Heros Journey Home
|Game: Hero’s Journey Home||Players: 1 (2 or more with more dice)|
|Publisher: Graham Cranfield||Age: 12+|
|Time: 10- 30 minutes|
Heros Journey Home
I am what you would call a novice gamer. I’m using the term game in the broadest sense possible, because I am almost completely new to what the world of games has to offer. From tabletop games, down to the classic game console–I consider myself completely inexperienced. That being said, I was recently introduced to this world approximately 4 months ago, and have been completely consumed by this world of tabletop games ever since.
Prior to playing a tabletop game (aside from the quintessential Monopoly or LIFE), I was asked to participate in a Pathfinder game as a 4th player. I had no idea what I was getting myself into, and found myself completely lost during the entire game. Thankfully I was playing with 3 other dudes who were completely patient with my lack of understanding for the Pathfinder world. If you all aren’t familiar with this world, there’s a shit ton of story-making and creativity involved. Although I don’t believe that I am the most creative person in the world, I definitely did not consider myself as the least–until I played Pathfinder. Don’t get me wrong, the game play itself was entertaining, and it was definitely fun playing with friends; however, having little to no experience with RPGs (role playing games) and all games for that matter, made Pathfinder painfully difficult for me to fully enjoy the experience.
indietabletop was recently sent “Heros Journey Home,” a tabletop game created by Graham Cranfield. I was particularly excited about this game because of the artwork. The theme of the art is carried throughout the entire game–from the packaging, to the card design, to the individual character graphics, down to the clever idea paper gold (aka money). The artwork on the character side of the card is very much Where the Wild Things Are meets Andy Warhol–the line work is just enough, and the colors are bold but minimal. The rule book at a first glace seems a bit daunting in that it is rather wordy; however this rule book is completely necessary for the purpose of the game, and will help you in terms of understanding the basics of an RPG world. After playing this game through with one other player, I wish I stumbled across this game a few months back, before diving head on into a Pathfinder game. This is essentially the gateway drug to the entire realm of Pathfinder and all games alike.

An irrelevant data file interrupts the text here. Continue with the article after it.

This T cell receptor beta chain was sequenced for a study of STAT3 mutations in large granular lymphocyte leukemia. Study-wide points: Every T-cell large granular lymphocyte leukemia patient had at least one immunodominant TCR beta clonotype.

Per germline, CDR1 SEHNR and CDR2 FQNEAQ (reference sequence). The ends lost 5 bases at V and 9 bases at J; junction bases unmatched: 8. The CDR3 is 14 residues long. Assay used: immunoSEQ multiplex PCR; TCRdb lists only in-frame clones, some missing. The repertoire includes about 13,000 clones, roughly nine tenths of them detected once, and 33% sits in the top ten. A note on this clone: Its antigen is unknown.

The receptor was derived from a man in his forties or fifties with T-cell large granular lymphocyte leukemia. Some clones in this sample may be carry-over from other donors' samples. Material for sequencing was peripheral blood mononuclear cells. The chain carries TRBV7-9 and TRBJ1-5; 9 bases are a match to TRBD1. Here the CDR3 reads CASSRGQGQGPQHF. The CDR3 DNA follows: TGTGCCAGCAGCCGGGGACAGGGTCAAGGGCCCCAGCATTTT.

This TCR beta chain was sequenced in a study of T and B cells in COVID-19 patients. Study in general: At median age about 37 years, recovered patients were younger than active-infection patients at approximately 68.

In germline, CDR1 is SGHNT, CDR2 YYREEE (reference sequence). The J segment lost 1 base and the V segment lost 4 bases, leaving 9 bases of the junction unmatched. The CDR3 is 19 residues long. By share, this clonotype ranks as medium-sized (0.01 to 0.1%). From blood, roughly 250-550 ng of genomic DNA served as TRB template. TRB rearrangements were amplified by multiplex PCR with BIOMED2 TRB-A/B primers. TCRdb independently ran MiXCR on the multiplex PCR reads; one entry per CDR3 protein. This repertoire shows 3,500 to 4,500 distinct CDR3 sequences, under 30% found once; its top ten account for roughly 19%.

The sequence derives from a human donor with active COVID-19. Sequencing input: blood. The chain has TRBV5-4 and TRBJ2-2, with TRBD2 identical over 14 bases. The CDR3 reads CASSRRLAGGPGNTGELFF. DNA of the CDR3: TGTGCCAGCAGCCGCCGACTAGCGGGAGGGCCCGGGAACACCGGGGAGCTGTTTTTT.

Perhaps the biggest setback for me as a gaming novice is that I require extremely thorough instructions in order to be able to play and appreciate a game. Since I’ve been introduced to the tabletop community, I find that there are a large number of individuals who could skim through a rule book and understand how to execute the game play right away. Then, there are a number of individuals like myself, who don’t really understand how to play the game until the game has been played a number of times through. “Heros Journey Home” does everything correct in terms of what I look for in a tabletop game. Thorough instructions go a really long way for a tabletop player like me, and I fully appreciate all the time and effort that has gone into making this rule book alone. Each page is filled with breakdowns of individual characters, and includes visuals as well. The scoring system is explained in a way that is damn near flawless, and I can’t think of a better way to keep track of health points than with a die. When it comes time for enemies to attack, the base card value (roll needed to hit, this is similar to the armor class in Pathfinder) and health points of the monsters are clearly indicated on the card itself. What I also appreciate about what Graham provides to us is found on the backside of the rulebook, that gives you a cheat sheet, if you will, of what needs to be rolled by the attacker in order to break the base value/AC of the attackee (when you play games like Pathfinder, the addition and subtraction can become cumbersome, so having a chart to list out the possible outcomes is a huge plus).
All in all, the game play is really simple and is interactive. There is room for variants in the game that can make the game competitive or cooperative, depending on how you want to play it. The game itself can be played as one or two player game, but can definitely be played as a 3 or 4 if you get yourselves more dice. If you are thinking about becoming more experienced with the RPG world, I definitely think that you should give this game a try, as it provides a concise and visual explanation of how the world typically works.